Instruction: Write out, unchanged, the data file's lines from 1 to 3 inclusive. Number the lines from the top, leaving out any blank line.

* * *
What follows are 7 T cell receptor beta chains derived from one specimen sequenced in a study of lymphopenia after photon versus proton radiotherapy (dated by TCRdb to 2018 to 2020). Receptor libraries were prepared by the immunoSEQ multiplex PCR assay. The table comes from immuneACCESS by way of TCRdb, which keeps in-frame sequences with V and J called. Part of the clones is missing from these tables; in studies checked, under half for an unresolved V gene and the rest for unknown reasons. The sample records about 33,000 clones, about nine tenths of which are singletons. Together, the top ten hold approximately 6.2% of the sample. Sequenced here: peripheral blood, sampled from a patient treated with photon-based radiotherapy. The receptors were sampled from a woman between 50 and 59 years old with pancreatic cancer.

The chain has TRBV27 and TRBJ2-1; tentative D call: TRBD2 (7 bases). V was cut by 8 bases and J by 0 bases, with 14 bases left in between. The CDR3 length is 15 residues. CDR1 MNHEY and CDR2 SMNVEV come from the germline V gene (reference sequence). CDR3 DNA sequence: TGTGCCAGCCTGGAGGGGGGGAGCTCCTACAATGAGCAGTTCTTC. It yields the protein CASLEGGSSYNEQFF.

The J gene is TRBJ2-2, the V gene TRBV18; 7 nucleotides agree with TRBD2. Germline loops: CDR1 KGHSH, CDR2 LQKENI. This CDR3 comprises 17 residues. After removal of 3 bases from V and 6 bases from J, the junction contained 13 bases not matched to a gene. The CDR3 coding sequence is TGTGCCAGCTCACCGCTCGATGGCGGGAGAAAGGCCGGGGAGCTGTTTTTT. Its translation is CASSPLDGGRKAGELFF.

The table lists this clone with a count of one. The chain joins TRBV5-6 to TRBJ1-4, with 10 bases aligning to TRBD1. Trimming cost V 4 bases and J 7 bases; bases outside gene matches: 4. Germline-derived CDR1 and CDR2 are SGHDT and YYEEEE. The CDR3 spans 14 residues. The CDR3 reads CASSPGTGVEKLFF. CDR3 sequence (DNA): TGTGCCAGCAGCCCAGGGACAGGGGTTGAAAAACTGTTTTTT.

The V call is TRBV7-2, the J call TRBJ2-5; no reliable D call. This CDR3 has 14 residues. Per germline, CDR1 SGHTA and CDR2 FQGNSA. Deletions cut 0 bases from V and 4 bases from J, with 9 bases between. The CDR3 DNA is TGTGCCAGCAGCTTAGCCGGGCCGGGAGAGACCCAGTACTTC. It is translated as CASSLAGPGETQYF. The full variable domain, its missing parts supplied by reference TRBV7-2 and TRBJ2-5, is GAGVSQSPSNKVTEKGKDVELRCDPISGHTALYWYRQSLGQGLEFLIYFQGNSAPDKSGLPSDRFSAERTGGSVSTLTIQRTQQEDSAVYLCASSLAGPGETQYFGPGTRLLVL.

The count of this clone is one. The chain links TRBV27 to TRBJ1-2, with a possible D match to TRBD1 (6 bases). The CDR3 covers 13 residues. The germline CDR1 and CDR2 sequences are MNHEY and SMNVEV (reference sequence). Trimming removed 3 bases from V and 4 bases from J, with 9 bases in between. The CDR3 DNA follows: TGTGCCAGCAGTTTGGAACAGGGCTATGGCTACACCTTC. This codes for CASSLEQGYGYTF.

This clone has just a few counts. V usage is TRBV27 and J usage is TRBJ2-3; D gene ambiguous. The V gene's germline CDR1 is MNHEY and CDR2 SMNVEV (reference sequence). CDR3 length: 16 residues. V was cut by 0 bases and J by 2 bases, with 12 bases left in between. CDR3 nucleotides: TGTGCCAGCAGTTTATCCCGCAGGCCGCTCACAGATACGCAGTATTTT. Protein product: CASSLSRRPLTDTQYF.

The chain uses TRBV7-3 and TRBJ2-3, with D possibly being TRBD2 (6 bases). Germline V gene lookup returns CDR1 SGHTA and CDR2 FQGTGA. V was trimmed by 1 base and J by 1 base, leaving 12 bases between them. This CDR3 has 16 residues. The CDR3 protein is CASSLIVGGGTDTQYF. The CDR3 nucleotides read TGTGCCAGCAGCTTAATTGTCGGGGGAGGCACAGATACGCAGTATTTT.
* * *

What follows are 7 T cell receptor beta chains derived from one specimen sequenced in a study of lymphopenia after photon versus proton radiotherapy (dated by TCRdb to 2018 to 2020). Receptor libraries were prepared by the immunoSEQ multiplex PCR assay. The table comes from immuneACCESS by way of TCRdb, which keeps in-frame sequences with V and J called. Part of the clones is missing from these tables; in studies checked, under half for an unresolved V gene and the rest for unknown reasons. The sample records about 33,000 clones, about nine tenths of which are singletons. Together, the top ten hold approximately 6.2% of the sample. Sequenced here: peripheral blood, sampled from a patient treated with photon-based radiotherapy. The receptors were sampled from a woman between 50 and 59 years old with pancreatic cancer.

The chain has TRBV27 and TRBJ2-1; tentative D call: TRBD2 (7 bases). V was cut by 8 bases and J by 0 bases, with 14 bases left in between. The CDR3 length is 15 residues. CDR1 MNHEY and CDR2 SMNVEV come from the germline V gene (reference sequence). CDR3 DNA sequence: TGTGCCAGCCTGGAGGGGGGGAGCTCCTACAATGAGCAGTTCTTC. It yields the protein CASLEGGSSYNEQFF.

The J gene is TRBJ2-2, the V gene TRBV18; 7 nucleotides agree with TRBD2. Germline loops: CDR1 KGHSH, CDR2 LQKENI. This CDR3 comprises 17 residues. After removal of 3 bases from V and 6 bases from J, the junction contained 13 bases not matched to a gene. The CDR3 coding sequence is TGTGCCAGCTCACCGCTCGATGGCGGGAGAAAGGCCGGGGAGCTGTTTTTT. Its translation is CASSPLDGGRKAGELFF.